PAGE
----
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Discussion Starter #1
I'm thinking of making a self-bow, but I'm wary of going with a good osage stave that I might goof up. Hickory seems to offer similar characteristics at a lower price - What do you think? I've made one bow out of board wood (white ash) which turned out nicely, but the limbs are way to heavy, so not much cast but plenty of hand shock. I want to make a narrow profile longbow.
MG
 

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Wish I could help ya out, but I have never made one. Thats gonna come after retirement. :)
 

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Mountainguy, I'm certainly no authority on the subject, but I whittled a few self-bows in the early '90s and watched the making of several more. Right or wrong, here's what I remember.

I never used hickory because I was convinced it would follow the string. After a time, some of my neighbors realized hickory was everywhere, here, and bodock was hard to get. They started making use of our plentiful (and cheap) hickory and were quite successful with it. To a man, they'd quote information provided by a feller named Paul Comstock (I THINK that was his name).

His theories on using hickory and other white woods may not be "cutting edge" now, but they worked back then. I can't remember if he ever wrote a whole book on the subject but I know he contributed to some of the more accepted self-bow making books of the day. Might be worth a shot at Googling ol' Comstock.

I still have some of those books somewhere. If you'd like, I'll look for'em.

Rich
 

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Hickory works fine you just have to make it a little wider than you would an Osage bow to prevent string follow. There's a lot of information on making bows at TradGang.com. It's a traditional archery forum and is very similar to this one in it's character of members...that is, super friendly.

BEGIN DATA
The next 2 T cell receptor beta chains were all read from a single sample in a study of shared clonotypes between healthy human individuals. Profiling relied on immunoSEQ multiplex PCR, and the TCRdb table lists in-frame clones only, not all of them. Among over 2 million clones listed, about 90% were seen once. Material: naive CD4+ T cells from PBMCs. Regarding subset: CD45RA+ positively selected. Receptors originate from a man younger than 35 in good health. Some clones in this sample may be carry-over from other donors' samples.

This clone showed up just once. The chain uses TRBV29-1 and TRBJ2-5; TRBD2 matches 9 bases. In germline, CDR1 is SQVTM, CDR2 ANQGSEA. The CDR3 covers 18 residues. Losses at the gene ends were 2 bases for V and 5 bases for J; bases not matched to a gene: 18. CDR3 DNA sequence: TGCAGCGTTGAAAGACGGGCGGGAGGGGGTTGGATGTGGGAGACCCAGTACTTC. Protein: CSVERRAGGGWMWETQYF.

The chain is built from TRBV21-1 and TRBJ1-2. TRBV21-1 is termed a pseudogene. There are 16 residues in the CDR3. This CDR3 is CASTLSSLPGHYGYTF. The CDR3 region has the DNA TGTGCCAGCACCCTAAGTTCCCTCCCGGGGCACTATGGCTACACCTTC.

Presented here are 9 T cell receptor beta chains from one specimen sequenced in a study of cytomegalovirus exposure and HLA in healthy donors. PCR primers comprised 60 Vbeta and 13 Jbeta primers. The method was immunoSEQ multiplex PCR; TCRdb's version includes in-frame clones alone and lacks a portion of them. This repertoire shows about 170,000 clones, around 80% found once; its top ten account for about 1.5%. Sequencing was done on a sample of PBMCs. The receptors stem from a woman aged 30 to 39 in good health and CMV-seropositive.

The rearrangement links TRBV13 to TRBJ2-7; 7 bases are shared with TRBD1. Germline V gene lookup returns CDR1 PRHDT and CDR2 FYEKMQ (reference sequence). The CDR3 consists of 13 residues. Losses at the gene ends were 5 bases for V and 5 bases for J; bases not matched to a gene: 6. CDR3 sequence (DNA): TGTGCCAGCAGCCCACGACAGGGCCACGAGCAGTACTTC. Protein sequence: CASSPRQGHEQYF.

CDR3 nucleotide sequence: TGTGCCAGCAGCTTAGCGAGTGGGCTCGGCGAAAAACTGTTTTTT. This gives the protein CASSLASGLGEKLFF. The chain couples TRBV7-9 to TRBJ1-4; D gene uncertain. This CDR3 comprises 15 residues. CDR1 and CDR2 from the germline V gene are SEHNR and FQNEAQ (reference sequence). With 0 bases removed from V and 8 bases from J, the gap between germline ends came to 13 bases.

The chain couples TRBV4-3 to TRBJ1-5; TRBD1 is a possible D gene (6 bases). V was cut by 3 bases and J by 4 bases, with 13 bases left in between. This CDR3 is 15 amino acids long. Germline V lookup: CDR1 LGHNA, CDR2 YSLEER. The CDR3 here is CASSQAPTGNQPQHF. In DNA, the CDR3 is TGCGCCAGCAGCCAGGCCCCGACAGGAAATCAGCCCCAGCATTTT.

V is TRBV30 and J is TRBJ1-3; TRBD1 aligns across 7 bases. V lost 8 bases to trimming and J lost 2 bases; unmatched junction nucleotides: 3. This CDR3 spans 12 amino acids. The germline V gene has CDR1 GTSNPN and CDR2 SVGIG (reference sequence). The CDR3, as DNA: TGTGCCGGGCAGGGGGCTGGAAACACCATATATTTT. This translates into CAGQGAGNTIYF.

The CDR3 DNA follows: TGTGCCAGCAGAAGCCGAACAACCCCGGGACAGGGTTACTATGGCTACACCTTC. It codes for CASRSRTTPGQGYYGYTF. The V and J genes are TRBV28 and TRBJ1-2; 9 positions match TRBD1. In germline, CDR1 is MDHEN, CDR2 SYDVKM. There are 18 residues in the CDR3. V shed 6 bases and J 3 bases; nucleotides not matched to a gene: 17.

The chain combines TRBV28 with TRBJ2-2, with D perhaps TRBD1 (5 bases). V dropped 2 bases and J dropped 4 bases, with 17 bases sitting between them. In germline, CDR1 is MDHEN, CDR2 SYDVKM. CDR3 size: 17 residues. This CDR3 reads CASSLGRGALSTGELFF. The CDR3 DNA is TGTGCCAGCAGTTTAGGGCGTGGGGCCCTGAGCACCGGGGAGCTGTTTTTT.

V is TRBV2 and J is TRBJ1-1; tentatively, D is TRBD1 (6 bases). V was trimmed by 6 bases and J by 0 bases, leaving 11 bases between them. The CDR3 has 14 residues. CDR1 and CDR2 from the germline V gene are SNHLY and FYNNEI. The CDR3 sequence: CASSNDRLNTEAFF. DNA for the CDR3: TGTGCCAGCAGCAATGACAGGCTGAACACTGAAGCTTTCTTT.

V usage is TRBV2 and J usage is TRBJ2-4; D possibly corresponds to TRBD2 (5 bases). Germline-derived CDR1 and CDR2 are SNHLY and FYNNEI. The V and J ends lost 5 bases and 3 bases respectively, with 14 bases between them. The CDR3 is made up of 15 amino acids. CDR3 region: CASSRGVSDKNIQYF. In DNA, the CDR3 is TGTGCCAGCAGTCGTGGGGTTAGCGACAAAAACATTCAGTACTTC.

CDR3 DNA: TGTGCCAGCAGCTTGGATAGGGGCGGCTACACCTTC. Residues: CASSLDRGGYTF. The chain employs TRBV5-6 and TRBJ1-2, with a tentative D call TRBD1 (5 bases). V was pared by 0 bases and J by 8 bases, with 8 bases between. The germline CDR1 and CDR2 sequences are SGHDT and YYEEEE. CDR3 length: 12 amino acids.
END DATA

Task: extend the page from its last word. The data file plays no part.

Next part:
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I know nothing, but do have a forrest full of Osage Orange. Is there a how too book somewhere?
 

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Doc, There were several books available a few years ago. The only one I've found is Volume 1 of THE TRADITIONAL BOWYER'S BIBLE. I also have one by Jay Massey, another by Jim Hamm and a rather large one, title forgotten, concerned with making Indian flatbows. I recall Massey's and Hamm's as being my choice.

Took my own advice (above) and Googled Paul Comstock and it looks as if has one available.

It's been my experience that a good how-to book, draw knife, spoke shave, pocket knife,and a good stave of bo-dock(also called Osage Orange, Hedge Apple, Bois de Arc) or another suitable wood combined with a little time, want-to and elbow grease can result in MANY hours of entertainment and a darn nice bow.

Rich, who live far from any known Osage thicket
 

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Discussion Starter #8
Thanks for the input - I've only made one bow, and it was made from a white ash board. I seem to recall reading that hickory was a close second to osage in it's characteristics - i.e. hardness, etc. I do believe that the bow would need to be slightly thicker than a comparable osage bow to achieve similar results.
My ash bow took about a 1 1/2" set, but the main problem with it was and is the limb mass - way to heavy, so I received a fair amount of hand shock, along with mediocre cast. I'm getting the itch to try it again, but I'm afraid to goof up a good osage stave, thus the interest in hickory! Thanks for any other input you might be able to give me.
MG
 

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Anybody ever passing through I-70 in Mid Kanasas is welcome to all the Osage Orange they can haul. I'm going out next month to cut up a bunch for next years fence posts. ;D

I've got it growing like weeds. :p
 

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That right thar is ah right good offer. ;D
 

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I have used hickory on 2 bows. Have not tried the osage yet because of cost. The hickory is hard and hard to work with. It is heavy but does ok. There are a couple of places that offer u-finish bows. Rudderbows is great people and very helpful. The other is stickbow, I think. Hope that helps.
:)
 
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